No chief executive of a global corporate giant has ever made the kind of announcement that Jeff Immelt, chairman of General Electric, made in Mumbai on Tuesday: that he hoped to see eight-fold growth of his company's business in the country in four short years, reaching $8 billion (or about Rs 38,000 crore) by 2010 - which would make it one of the largest companies in the country.
Less than 24 hours after dropping that bombshell, Immelt told Business Standard in an interview in New Delhi that he was betting on India finally getting its act together on infrastructure - simply because everyone recognised that there was no option.
"For an economy to grow at 8 per cent, you can't get there without more power, more planes ," he explained.
The other big growth area is financial services - where too Immelt sees explosive growth, with the asset size of the company's financial business quadrupling to $8 billion in four years.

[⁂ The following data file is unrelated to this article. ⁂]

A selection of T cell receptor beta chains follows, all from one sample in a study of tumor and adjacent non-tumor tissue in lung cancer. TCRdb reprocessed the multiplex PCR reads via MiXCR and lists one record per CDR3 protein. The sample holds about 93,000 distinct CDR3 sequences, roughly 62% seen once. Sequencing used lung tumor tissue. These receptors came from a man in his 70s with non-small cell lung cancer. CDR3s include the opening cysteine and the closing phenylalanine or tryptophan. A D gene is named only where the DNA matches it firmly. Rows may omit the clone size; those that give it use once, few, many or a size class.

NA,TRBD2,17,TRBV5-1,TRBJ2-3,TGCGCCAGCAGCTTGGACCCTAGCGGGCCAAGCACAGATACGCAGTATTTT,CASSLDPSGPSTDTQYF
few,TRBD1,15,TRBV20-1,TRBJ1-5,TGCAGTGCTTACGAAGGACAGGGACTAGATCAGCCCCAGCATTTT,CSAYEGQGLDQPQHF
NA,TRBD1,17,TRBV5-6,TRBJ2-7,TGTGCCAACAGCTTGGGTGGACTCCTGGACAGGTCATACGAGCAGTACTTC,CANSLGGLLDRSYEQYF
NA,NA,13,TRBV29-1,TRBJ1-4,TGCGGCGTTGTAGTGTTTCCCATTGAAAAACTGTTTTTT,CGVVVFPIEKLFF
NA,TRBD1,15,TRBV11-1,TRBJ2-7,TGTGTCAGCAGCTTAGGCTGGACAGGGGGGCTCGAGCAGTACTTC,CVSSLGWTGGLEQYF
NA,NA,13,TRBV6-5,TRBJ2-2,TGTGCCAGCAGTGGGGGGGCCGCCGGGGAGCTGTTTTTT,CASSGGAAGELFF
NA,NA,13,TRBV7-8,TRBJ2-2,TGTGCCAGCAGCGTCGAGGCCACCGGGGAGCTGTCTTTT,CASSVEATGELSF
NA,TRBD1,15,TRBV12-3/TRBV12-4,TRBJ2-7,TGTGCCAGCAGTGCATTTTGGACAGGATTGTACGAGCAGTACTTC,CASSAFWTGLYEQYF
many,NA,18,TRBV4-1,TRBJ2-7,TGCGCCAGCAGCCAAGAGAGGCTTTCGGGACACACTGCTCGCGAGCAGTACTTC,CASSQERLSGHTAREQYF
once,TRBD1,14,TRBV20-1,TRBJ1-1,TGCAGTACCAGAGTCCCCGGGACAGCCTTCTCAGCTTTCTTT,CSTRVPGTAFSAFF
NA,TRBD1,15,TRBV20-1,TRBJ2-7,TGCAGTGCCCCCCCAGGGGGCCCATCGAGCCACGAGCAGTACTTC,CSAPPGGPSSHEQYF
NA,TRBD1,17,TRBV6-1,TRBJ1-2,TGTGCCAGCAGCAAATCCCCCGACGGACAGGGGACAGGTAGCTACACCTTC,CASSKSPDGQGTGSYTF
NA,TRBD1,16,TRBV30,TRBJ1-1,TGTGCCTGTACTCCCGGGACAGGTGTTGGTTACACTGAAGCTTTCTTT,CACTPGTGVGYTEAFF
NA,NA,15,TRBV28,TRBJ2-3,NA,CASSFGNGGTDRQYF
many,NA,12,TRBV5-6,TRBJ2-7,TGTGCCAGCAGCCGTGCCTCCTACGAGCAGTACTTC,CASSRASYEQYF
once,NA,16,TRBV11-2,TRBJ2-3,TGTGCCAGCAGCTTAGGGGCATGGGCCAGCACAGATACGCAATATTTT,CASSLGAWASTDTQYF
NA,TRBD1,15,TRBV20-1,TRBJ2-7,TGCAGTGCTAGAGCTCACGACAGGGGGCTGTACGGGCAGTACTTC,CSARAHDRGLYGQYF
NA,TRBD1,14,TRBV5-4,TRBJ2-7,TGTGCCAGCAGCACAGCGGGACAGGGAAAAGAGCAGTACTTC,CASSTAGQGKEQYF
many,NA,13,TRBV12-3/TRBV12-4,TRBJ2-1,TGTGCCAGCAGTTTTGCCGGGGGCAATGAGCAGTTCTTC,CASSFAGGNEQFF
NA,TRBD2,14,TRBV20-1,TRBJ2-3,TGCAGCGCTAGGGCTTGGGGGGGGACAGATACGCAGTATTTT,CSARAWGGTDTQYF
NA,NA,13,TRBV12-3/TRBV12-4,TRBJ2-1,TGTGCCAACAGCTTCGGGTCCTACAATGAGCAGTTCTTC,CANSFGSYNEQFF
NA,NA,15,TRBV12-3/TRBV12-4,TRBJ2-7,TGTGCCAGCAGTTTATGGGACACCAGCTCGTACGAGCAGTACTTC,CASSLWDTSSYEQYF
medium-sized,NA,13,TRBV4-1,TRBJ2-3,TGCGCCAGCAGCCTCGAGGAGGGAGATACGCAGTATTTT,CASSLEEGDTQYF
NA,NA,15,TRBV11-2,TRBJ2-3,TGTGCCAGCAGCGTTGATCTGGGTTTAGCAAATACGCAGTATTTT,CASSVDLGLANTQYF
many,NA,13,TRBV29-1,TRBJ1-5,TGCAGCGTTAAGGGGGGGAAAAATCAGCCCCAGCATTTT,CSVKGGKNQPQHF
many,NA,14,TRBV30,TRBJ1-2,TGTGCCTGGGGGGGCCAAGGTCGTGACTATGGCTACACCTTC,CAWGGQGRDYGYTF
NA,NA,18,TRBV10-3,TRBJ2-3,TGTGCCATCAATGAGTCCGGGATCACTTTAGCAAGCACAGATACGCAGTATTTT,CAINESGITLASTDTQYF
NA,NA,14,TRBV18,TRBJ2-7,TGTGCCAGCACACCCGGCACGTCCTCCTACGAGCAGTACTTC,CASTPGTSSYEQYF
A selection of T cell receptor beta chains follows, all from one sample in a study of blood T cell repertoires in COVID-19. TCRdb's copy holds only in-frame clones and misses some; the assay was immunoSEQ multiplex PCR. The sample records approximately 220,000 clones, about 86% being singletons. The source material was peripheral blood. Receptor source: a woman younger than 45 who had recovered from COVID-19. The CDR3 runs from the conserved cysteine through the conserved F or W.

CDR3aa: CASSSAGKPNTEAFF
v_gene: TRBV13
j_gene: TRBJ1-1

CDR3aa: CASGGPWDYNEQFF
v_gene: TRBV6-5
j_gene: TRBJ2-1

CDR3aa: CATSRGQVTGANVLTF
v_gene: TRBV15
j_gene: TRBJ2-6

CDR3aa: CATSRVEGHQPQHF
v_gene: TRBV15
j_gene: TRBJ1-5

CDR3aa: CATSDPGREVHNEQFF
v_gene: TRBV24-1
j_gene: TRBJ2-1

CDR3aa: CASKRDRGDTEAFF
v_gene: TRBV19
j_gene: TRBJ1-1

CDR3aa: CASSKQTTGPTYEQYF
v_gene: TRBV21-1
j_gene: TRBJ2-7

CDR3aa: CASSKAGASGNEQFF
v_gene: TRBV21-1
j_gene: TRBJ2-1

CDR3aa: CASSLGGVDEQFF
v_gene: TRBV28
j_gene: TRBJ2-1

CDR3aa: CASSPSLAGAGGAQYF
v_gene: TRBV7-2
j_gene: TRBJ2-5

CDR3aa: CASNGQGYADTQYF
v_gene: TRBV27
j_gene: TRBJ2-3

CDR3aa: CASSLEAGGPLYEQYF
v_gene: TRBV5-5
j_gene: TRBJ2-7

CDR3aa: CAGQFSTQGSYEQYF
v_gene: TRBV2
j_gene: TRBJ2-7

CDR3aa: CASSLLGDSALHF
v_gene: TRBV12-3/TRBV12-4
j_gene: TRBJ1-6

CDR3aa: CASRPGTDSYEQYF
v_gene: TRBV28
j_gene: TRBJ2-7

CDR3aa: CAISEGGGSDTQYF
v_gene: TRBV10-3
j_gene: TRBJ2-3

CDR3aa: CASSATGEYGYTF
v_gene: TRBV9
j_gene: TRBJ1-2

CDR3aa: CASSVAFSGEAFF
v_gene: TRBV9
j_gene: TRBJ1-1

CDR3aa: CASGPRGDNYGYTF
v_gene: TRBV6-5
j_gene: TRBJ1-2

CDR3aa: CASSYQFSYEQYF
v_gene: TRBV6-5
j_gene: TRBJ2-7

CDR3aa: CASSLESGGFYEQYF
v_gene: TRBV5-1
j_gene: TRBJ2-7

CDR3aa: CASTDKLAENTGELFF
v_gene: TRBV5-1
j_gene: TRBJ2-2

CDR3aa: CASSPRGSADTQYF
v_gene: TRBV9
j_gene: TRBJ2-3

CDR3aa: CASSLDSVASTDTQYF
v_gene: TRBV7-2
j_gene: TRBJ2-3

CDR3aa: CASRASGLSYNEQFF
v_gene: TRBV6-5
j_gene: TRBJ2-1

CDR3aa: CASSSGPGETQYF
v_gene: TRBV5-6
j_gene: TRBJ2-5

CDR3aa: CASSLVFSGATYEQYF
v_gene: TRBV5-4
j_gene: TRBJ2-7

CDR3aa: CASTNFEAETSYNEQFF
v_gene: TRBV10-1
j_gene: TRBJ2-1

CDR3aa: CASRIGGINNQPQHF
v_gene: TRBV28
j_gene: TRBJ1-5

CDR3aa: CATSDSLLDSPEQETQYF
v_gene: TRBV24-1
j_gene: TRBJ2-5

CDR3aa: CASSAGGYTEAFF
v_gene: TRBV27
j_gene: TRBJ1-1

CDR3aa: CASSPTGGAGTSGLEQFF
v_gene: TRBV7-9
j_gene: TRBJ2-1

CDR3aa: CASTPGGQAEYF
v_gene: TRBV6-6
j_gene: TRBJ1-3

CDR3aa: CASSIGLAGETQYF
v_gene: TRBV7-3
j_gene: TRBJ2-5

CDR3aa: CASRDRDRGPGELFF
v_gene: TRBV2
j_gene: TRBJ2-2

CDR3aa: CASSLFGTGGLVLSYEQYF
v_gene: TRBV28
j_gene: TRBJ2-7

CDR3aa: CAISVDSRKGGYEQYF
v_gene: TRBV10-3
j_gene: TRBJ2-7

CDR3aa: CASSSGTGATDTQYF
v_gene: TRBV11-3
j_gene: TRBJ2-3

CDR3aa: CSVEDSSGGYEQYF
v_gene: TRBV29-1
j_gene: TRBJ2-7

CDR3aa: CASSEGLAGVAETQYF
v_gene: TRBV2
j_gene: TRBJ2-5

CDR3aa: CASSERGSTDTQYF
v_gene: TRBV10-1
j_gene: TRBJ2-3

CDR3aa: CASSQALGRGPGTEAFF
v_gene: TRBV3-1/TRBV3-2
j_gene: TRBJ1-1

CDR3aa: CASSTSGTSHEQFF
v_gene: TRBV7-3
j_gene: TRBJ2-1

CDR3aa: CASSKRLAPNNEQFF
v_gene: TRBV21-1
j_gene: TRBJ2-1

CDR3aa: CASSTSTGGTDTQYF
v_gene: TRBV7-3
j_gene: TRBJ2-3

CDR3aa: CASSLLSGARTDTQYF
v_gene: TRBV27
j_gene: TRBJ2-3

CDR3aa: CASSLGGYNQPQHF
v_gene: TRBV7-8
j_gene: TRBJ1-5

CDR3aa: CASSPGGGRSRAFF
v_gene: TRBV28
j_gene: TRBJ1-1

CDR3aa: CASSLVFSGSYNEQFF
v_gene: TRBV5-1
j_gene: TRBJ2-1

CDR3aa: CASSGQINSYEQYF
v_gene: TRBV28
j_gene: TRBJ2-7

By then, he thinks, GE should be allowed to buy a local bank and become a full-service financial house.
India is at a tipping point, Immelt argued, and the difference has been made by the advent of "broad-based consumerism", which asks for such basics as power, transport and water supply - all areas in which GE hopes to play a substantial role.
Immelt arrived in India after visiting China - where he announced that he hoped to see his Chinese business double from $5 billion last year to $10 billion in 2010.
Clearly, GE has done better there than in India, having entered both markets in the early 1990s. But if Immelt now expects dramatically faster growth of GE's business in India, he also disclosed that in terms of money made out of the business, India even today is as important as China.
Some of his other comments: As a market in which to do business, India is much less corrupt than before. The Dabhol experience hasn't been too bad, speaking with hindsight.People costs are rising in India, but they remain lower than in other countries. And the difference between China and India is that the government is better than the rest of the system in China, whereas it is the exact opposite in India.